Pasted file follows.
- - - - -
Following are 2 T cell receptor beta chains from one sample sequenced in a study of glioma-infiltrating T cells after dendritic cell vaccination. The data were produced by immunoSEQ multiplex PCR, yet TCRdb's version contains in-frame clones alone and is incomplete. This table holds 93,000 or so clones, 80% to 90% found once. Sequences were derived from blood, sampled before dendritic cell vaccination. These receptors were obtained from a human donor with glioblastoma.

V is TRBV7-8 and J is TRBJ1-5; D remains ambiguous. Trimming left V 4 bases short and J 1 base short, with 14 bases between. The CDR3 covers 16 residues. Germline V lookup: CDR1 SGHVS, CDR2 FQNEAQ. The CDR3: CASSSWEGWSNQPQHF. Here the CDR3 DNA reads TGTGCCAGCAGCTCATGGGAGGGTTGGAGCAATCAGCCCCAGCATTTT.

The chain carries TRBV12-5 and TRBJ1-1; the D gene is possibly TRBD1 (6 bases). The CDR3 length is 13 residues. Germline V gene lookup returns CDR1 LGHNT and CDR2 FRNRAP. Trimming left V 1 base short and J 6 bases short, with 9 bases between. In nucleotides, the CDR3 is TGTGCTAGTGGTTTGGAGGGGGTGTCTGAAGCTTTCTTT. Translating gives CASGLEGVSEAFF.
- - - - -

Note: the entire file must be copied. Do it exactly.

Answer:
Following are 2 T cell receptor beta chains from one sample sequenced in a study of glioma-infiltrating T cells after dendritic cell vaccination. The data were produced by immunoSEQ multiplex PCR, yet TCRdb's version contains in-frame clones alone and is incomplete. This table holds 93,000 or so clones, 80% to 90% found once. Sequences were derived from blood, sampled before dendritic cell vaccination. These receptors were obtained from a human donor with glioblastoma.

V is TRBV7-8 and J is TRBJ1-5; D remains ambiguous. Trimming left V 4 bases short and J 1 base short, with 14 bases between. The CDR3 covers 16 residues. Germline V lookup: CDR1 SGHVS, CDR2 FQNEAQ. The CDR3: CASSSWEGWSNQPQHF. Here the CDR3 DNA reads TGTGCCAGCAGCTCATGGGAGGGTTGGAGCAATCAGCCCCAGCATTTT.

The chain carries TRBV12-5 and TRBJ1-1; the D gene is possibly TRBD1 (6 bases). The CDR3 length is 13 residues. Germline V gene lookup returns CDR1 LGHNT and CDR2 FRNRAP. Trimming left V 1 base short and J 6 bases short, with 9 bases between. In nucleotides, the CDR3 is TGTGCTAGTGGTTTGGAGGGGGTGTCTGAAGCTTTCTTT. Translating gives CASGLEGVSEAFF.